Strategic marine ecological research priorities for CALM act marine parks and reserves 2016–2021

A. Kendrick, Shaun Wilson, Kim Friedman, K. Waples, S. Whiting, Thomas Holmes, Michael Rule, A. Halford, T. Quartermaine, A. Bobojcov, A. McCarthy, D. Stevens, R. Marshall, P. Barnes, D. Holley, P. Jennings, M. Evans, M. Dasey, S. Ossinger, J. Holmes

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Abstract

© The Government of Western Australia, 2016.The West Australian Department of Parks and Wildlife (Parks and Wildlife) undertakes and facilitates marine research that informs the management of marine parks and reserves created under the Conservation and Land Management Act 1984 (CALM Act). Broad marine research priorities for management include understanding patterns in the distribution of marine assets and the processes that shape these patterns, improving the design and function of marine reserves, and understanding the ecology of threatened and specially protected marine fauna. More specific and targeted research priorities are required for efficient and effective use of resources. Research relating to the ecological assets listed in each indicative or final marine reserve management plan was prioritised using a framework that considered the ecological and social value of assets, the anthropogenic pressures acting on assets and the current state of knowledge relating to assets. Invertebrates, macroalgae/seagrasses, soft sediment habitat, and intertidal and filter-feeding communities were identified as fundamental research priorities in several marine reserves, whilst the effects of climate change on turtles, coral reef, seagrass, macroalgal and mangrove communities and the effects of fishing on finfish and invertebrate communities were identified as priorities for applied research. A list of >100 marine asset and park specific research strategies is presented, which in combination with fundamental and applied asset priorities identifies focal areas of Parks and Wildlife marine research, promoting efficient use of resources and facilitating collaboration with other research organisations.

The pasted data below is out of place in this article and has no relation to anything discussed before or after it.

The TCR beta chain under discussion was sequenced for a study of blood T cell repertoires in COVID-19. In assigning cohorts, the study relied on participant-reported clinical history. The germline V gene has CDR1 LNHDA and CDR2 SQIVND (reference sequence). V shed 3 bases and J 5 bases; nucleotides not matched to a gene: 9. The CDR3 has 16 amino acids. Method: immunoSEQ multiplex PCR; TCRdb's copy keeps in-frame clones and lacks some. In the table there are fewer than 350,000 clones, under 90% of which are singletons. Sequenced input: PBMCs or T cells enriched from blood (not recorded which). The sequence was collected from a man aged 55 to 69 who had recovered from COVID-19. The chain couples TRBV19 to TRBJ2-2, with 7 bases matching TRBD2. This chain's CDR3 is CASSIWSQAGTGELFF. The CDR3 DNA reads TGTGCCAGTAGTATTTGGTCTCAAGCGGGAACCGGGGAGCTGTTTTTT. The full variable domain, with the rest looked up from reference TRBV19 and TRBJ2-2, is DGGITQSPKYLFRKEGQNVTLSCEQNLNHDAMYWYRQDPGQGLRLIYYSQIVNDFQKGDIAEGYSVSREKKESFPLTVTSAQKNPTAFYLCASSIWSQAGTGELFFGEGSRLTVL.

Original languageEnglish
JournalConservation Science Western Australia
Volume10
Publication statusPublished - 2016

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marine park
invertebrate
finfish
filter feeding
conservation management
resource
seagrass
turtle
land management
mangrove
coral reef
fishing
ecology
climate change
habitat
sediment

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Kendrick, A. ; Wilson, Shaun ; Friedman, Kim ; Waples, K. ; Whiting, S. ; Holmes, Thomas ; Rule, Michael ; Halford, A. ; Quartermaine, T. ; Bobojcov, A. ; McCarthy, A. ; Stevens, D. ; Marshall, R. ; Barnes, P. ; Holley, D. ; Jennings, P. ; Evans, M. ; Dasey, M. ; Ossinger, S. ; Holmes, J. / Strategic marine ecological research priorities for CALM act marine parks and reserves 2016–2021. In: Conservation Science Western Australia. 2016 ; Vol. 10.